Both houses of Congress are preparing to take up nearly identical bipartisan bills, both dubbed the Free Flow of Information Act of 2005, which would bar the government from forcing a reporter to reveal a source unless the source's identity was "necessary to prevent imminent and actual harm to national security," according to the text of the bills. Originally introduced in February, the bills were presented again in revised form earlier this week.
The Senate shield law bill and the House version cover those entities that publish newspapers, books, magazines and periodicals "in print or electronic form" and their broadcast and wire-service counterparts. But Wednesday's hearing--just a small fraction of which addressed the issue of blogging--demonstrated that the .
"The fact is that there are new and different types of people reporting and making information available to anyone around the world," Sen. John Cornyn, R-Texas, said at the two-and-a-half hour hearing.
"Would you extend this privilege to a blogger?" he asked a six-member panel composed of journalists and First Amendment lawyers.
"I don't think journalism should profess to be a profession," said longtime New York Times political columnist William Safire. "I think the lonely pamphleteer has the same rights as The New York Times."
He and Floyd Abrams, a First Amendment lawyer who represented the now-jailed New York Times reporter Judith Miller, agreed that officials should establish a functional test, though they acknowledged it could be a difficult line to draw. The government might consider how regularly a person publishes material and whether that person is "in the business of gathering news," Safire suggested.
More than anything else, it's about creating a bond of trust that encourages sources to share their information, said Geoffrey Stone, a University of Chicago law professor specializing in the First Amendment. Even confidential attorney-client relationships, he added, tend to be based more on the client's trust than the attorney's qualifications.
"The definition of journalist really need not be focused on credentials so much as, what is the reasonable belief of the source?" Stone said.
Members of Congress who support the legislation say that compelling reporters to reveal their sources without extraordinary circumstances is contrary to the public interest. Said Sen. Richard Lugar, R-Ind., who introduced the Senate bill: "I fear the end result is that many whistleblowers will refuse to come forward and reporters will be unable to provide our constituents with information they have a right to know."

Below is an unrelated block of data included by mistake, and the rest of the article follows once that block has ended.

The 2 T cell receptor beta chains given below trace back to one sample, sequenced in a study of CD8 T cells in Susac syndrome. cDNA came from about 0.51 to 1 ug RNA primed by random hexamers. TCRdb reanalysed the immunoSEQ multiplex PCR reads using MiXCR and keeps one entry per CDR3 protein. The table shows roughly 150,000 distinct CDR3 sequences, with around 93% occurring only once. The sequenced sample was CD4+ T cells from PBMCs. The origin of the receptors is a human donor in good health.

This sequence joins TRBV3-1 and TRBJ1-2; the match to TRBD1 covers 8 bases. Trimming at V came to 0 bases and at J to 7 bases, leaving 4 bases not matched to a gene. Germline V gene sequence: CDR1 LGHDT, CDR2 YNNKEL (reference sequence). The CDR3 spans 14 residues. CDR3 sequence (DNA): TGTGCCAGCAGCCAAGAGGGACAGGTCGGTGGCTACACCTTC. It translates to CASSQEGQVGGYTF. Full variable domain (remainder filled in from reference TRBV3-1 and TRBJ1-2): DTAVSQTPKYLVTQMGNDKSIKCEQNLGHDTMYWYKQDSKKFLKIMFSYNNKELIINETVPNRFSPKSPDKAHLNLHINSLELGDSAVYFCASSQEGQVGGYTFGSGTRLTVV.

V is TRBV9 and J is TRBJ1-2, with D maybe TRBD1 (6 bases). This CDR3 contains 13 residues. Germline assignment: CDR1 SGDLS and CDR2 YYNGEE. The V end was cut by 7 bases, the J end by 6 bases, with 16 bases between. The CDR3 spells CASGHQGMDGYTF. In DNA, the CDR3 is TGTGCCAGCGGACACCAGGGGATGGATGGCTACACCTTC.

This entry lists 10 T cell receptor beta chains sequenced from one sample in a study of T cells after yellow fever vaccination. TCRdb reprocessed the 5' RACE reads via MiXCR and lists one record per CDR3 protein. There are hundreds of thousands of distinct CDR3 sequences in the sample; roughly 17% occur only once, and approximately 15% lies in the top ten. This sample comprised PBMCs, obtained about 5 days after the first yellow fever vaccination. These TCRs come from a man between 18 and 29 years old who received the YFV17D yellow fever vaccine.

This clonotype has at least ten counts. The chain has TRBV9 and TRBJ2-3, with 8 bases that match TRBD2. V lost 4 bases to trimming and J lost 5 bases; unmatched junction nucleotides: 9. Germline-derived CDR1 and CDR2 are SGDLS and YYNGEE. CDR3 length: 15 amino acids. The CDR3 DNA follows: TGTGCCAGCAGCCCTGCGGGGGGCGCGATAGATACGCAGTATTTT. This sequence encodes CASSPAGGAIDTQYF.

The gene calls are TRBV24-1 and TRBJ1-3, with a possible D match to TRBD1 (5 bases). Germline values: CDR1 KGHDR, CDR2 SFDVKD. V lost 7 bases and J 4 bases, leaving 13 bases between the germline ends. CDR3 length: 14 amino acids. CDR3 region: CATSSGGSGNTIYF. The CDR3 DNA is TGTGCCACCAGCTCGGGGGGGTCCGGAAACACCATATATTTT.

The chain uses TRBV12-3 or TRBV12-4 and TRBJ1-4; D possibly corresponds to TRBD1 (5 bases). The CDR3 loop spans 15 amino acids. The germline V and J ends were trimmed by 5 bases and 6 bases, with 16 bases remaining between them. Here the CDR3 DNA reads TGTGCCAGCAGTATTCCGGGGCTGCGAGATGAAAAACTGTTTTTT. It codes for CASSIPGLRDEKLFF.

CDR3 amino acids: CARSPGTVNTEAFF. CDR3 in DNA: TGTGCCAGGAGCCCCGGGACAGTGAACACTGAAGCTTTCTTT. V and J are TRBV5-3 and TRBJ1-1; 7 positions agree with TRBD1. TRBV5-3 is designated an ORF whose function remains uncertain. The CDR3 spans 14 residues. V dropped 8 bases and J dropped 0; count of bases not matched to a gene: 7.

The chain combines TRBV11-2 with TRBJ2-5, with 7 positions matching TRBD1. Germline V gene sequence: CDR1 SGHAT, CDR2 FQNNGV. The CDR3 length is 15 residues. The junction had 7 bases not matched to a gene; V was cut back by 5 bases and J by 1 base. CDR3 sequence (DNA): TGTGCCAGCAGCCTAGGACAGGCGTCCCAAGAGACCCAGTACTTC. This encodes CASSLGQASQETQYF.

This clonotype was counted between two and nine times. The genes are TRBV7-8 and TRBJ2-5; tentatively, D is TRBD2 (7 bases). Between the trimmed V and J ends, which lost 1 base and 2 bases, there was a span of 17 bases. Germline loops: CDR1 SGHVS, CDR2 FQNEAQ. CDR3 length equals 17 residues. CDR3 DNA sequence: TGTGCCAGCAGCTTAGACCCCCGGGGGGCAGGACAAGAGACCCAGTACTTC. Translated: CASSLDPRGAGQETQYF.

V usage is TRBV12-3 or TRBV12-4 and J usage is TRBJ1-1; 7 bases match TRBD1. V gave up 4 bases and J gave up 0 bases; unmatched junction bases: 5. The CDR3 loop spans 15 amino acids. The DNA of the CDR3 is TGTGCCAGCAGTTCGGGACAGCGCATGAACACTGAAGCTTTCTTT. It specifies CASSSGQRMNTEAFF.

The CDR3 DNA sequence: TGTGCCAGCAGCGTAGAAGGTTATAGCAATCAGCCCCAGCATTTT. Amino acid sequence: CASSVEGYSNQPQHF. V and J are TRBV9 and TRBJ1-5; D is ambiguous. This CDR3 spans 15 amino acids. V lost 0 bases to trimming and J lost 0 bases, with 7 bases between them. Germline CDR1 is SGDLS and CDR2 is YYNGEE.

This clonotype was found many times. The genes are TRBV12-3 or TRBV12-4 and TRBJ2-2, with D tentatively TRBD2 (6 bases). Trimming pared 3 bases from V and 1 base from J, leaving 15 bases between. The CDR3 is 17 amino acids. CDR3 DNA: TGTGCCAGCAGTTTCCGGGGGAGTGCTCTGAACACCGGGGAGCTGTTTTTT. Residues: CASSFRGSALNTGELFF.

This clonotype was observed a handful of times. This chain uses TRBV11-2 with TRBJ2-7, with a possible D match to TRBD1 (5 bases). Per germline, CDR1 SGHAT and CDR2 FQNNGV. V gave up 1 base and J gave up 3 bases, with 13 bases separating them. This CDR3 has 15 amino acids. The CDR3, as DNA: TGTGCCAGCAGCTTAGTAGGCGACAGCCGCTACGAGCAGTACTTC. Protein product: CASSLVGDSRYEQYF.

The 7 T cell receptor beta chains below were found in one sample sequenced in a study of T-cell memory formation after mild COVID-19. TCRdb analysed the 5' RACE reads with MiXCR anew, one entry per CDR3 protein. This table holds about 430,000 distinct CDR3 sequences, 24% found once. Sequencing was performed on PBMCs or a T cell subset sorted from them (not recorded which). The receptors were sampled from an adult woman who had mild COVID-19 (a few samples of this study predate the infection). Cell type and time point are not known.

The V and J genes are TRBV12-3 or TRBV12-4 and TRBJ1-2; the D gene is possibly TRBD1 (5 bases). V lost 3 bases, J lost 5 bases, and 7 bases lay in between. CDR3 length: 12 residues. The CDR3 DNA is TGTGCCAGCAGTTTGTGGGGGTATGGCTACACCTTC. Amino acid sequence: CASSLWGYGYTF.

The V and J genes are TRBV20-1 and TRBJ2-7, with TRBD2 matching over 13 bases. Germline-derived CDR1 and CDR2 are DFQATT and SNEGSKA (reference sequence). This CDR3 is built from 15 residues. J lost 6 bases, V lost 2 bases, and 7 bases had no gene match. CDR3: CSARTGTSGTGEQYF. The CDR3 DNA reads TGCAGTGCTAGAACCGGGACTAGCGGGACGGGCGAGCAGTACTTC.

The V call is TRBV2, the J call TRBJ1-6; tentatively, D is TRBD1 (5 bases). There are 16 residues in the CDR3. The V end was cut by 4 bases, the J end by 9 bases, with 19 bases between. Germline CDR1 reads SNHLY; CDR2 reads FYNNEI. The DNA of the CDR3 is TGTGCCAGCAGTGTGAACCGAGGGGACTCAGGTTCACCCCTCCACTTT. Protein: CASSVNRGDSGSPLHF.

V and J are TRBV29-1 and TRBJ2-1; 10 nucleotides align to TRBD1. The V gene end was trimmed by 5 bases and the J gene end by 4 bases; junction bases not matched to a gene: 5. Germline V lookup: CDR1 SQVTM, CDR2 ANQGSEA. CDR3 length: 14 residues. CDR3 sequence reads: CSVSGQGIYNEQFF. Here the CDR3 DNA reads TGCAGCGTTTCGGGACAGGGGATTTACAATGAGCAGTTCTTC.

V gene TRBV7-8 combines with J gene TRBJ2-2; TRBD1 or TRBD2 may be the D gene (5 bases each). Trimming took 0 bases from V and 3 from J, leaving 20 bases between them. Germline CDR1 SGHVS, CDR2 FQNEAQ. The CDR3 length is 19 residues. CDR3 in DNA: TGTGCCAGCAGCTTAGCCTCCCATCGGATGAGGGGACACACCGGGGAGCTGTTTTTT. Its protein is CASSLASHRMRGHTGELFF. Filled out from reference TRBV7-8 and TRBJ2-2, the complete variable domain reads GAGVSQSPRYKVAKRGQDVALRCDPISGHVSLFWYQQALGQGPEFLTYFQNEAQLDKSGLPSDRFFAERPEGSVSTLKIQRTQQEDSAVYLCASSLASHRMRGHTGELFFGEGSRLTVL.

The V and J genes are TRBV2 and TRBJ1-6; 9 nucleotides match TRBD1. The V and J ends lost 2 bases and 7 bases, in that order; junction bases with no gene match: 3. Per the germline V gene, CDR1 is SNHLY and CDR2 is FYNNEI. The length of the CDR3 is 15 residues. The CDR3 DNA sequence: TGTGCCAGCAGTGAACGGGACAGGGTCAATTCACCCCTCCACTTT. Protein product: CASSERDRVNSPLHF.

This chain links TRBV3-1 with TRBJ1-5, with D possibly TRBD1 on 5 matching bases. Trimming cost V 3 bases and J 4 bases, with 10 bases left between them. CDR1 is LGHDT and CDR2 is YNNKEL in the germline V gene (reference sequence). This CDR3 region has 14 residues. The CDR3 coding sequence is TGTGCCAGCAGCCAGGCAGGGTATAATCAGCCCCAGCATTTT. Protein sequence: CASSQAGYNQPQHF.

The blogger issue, Cornyn said, is "something we need to explore a little further," noting that some bloggers publish anonymously, and "anonymity has the risk of creating irresponsibility."
In the past year, more than two dozen reporters have been subpoenaed or questioned about confidential sources, and nine have been handed or threatened with jail sentences, said a Senate press release. Meanwhile, 31 states and the District of Columbia have their own versions of shield laws, and 34 state attorneys general submitted briefs to the Supreme Court that essentially argued for a federal version of the rules.
Miller recently went to jail for refusing to reveal confidential sources to a grand jury investigating the illegal leak of a CIA agent's identity. Matthew Cooper, a Time magazine reporter who also testified at Wednesday's hearings, escaped jail time in the same case by agreeing to testify before the grand jury about his source.
"I don't have strong feelings about which statute makes the most sense and how the privilege should be defined," Cooper told the Senate committee. "But I do want to talk about how the rules of the road are, to put it mildly, quite confusing for a working journalist such as myself in the absence of any clear federal standard."